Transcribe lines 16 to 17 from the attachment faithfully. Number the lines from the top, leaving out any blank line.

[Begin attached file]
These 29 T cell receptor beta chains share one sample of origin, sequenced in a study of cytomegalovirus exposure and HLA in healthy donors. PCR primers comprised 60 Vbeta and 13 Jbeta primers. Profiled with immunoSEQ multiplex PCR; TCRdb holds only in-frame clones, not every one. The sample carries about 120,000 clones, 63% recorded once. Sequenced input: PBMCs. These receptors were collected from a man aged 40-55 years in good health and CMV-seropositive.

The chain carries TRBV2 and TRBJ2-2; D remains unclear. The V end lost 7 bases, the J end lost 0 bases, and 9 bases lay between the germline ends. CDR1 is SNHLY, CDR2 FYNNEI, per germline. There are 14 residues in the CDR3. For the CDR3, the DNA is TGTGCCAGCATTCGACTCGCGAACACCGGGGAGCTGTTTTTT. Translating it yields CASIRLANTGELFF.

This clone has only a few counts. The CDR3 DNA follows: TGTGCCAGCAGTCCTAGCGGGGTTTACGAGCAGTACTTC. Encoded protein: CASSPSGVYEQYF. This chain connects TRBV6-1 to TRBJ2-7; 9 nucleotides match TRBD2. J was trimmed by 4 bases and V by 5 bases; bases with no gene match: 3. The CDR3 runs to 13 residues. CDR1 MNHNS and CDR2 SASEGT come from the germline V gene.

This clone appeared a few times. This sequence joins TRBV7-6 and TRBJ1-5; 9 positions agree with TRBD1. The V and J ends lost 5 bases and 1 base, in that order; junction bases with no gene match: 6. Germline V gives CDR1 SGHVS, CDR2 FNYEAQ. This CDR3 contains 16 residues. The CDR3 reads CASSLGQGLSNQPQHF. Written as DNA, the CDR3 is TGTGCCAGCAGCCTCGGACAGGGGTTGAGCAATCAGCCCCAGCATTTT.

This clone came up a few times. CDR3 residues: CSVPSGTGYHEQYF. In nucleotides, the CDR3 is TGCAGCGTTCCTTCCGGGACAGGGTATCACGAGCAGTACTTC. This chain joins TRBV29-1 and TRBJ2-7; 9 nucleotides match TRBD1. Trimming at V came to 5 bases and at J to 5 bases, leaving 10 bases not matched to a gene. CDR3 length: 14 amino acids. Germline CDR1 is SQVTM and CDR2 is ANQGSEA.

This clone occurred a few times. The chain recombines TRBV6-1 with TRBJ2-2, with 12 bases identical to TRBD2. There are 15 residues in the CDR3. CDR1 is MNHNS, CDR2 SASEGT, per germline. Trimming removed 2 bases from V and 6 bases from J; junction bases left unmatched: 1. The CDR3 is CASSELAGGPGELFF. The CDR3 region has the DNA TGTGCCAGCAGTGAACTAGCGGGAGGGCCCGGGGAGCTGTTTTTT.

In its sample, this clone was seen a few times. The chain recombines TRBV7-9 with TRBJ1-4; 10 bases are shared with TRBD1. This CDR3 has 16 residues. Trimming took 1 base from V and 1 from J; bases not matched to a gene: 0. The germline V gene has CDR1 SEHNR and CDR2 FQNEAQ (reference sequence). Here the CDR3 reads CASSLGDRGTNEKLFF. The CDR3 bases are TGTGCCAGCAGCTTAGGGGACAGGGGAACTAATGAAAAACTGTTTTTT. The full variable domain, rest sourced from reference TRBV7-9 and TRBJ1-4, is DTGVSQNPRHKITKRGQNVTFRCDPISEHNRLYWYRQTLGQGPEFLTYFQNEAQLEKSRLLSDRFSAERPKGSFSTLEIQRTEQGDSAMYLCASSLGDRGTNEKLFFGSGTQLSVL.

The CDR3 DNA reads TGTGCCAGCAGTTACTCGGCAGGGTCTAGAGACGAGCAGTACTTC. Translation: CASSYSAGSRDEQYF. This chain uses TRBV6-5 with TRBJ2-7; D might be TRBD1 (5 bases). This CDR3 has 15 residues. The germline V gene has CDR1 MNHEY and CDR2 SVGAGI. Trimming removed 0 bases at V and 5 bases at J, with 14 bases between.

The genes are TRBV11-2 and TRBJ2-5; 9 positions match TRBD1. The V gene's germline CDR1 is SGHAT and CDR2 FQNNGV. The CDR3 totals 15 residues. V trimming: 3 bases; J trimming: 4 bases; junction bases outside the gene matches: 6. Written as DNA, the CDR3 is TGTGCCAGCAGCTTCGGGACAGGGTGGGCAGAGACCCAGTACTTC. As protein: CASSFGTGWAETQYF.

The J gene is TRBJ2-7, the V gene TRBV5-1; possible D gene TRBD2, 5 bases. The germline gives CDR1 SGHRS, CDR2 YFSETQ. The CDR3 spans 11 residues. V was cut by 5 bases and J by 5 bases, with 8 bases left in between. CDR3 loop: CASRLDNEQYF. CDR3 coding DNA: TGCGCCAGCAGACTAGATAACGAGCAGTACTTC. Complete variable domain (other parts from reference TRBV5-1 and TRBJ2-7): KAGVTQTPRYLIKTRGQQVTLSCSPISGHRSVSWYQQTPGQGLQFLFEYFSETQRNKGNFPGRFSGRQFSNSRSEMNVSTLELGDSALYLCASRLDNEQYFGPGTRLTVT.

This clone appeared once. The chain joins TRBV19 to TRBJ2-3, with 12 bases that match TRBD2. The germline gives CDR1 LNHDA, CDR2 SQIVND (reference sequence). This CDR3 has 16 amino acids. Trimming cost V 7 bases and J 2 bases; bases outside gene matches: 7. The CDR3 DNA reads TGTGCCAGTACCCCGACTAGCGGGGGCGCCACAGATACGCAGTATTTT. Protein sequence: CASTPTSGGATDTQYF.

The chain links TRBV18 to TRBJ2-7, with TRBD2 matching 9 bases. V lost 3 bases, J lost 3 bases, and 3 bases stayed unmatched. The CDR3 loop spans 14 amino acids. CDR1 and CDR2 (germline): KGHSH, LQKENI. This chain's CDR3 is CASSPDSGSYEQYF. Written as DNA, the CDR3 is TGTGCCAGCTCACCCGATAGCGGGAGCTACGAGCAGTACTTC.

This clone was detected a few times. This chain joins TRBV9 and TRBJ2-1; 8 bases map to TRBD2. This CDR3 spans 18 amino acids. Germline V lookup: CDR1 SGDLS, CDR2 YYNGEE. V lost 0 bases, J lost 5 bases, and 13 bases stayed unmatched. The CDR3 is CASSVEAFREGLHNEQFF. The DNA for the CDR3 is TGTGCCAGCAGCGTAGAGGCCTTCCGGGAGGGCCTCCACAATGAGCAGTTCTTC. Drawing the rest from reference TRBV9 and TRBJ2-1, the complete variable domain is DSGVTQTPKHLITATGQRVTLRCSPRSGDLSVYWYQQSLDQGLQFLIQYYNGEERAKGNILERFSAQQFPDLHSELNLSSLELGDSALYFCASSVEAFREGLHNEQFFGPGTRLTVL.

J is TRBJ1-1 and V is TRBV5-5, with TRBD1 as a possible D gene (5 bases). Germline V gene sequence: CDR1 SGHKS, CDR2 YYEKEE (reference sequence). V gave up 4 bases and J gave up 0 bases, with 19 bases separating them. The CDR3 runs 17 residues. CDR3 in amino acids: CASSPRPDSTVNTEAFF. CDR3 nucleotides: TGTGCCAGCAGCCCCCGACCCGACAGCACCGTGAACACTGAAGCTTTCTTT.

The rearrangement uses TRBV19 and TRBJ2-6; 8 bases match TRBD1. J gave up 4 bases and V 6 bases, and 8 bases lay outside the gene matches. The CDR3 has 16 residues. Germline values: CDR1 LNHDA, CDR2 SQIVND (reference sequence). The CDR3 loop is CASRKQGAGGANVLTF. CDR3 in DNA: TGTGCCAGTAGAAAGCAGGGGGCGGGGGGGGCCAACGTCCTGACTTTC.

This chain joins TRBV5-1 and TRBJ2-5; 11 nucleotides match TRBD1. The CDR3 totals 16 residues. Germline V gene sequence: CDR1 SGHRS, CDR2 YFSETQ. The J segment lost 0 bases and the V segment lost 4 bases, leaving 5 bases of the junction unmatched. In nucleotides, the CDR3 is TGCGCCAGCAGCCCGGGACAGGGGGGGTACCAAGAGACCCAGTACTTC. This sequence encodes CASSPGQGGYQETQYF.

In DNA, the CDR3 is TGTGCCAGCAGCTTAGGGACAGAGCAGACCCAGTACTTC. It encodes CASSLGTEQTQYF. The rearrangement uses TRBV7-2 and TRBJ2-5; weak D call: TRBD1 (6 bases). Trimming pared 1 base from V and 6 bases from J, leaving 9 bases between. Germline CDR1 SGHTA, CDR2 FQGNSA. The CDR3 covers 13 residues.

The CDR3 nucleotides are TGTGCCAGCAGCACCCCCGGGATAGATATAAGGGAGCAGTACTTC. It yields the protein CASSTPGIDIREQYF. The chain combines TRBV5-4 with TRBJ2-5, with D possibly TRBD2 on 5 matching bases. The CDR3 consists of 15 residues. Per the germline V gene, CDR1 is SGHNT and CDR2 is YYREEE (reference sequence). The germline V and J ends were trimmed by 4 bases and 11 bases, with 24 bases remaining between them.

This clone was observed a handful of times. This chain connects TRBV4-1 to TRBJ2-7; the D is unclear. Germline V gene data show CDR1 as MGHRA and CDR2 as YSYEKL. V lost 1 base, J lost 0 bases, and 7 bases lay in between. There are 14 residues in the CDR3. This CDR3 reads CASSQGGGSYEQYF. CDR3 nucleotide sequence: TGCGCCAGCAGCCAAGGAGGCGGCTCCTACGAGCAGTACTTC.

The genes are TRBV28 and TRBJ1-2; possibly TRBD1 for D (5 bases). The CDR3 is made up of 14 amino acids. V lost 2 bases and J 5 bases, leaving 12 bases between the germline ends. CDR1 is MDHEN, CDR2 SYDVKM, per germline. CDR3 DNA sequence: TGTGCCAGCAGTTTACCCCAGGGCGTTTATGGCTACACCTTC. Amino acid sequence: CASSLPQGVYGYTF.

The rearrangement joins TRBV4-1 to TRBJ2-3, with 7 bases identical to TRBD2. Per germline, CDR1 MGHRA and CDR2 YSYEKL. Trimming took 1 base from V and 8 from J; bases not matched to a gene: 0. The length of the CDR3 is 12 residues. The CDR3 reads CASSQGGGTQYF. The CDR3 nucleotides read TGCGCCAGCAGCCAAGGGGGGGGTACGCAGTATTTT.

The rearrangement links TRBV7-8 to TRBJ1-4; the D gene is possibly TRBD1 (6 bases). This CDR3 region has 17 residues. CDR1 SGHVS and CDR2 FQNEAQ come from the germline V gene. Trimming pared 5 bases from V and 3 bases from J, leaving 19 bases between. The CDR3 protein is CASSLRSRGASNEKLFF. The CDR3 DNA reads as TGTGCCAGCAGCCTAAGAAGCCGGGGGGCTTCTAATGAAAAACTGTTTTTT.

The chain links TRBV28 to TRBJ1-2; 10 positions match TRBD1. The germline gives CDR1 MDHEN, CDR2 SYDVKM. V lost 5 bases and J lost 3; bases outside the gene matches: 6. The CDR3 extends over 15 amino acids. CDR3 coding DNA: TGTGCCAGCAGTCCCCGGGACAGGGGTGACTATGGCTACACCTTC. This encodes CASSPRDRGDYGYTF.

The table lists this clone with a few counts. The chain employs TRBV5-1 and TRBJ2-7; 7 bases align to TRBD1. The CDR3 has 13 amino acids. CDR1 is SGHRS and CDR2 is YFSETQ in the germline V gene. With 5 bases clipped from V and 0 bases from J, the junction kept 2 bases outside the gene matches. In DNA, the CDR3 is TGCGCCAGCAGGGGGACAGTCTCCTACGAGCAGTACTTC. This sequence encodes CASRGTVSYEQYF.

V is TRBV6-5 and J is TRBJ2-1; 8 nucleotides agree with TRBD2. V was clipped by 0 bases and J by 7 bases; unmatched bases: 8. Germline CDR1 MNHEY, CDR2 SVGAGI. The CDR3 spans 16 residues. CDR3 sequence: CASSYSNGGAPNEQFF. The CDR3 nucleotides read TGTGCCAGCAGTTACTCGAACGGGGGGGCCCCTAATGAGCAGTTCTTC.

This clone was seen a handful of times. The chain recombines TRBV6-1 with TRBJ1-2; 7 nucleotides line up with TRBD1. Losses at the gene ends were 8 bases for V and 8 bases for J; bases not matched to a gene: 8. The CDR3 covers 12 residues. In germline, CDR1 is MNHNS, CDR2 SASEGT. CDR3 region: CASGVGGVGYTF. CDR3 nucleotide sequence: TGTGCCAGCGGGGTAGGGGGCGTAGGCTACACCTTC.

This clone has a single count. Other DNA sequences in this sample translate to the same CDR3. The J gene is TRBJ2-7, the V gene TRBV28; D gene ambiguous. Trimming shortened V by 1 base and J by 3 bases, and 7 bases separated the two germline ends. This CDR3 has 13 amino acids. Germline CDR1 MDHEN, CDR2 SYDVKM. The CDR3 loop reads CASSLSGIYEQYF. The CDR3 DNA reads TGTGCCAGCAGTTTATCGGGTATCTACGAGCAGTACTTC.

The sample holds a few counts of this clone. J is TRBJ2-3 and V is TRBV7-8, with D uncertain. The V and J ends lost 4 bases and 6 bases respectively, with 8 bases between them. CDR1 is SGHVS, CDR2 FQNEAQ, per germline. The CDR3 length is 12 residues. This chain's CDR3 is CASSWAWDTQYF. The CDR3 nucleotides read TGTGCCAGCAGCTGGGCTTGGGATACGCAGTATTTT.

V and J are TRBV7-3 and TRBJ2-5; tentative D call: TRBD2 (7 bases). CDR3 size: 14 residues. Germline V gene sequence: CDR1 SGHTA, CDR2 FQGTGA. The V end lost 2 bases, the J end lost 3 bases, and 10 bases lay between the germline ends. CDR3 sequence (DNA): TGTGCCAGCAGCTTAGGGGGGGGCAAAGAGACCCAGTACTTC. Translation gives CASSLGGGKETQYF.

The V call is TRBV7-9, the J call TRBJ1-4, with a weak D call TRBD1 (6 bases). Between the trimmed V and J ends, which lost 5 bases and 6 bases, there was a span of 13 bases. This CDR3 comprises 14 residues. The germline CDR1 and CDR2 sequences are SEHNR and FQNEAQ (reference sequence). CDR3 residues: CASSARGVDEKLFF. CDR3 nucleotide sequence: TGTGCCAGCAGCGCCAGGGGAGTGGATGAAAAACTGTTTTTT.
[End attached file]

This chain joins TRBV5-1 and TRBJ2-5; 11 nucleotides match TRBD1. The CDR3 totals 16 residues. Germline V gene sequence: CDR1 SGHRS, CDR2 YFSETQ. The J segment lost 0 bases and the V segment lost 4 bases, leaving 5 bases of the junction unmatched. In nucleotides, the CDR3 is TGCGCCAGCAGCCCGGGACAGGGGGGGTACCAAGAGACCCAGTACTTC. This sequence encodes CASSPGQGGYQETQYF.

In DNA, the CDR3 is TGTGCCAGCAGCTTAGGGACAGAGCAGACCCAGTACTTC. It encodes CASSLGTEQTQYF. The rearrangement uses TRBV7-2 and TRBJ2-5; weak D call: TRBD1 (6 bases). Trimming pared 1 base from V and 6 bases from J, leaving 9 bases between. Germline CDR1 SGHTA, CDR2 FQGNSA. The CDR3 covers 13 residues.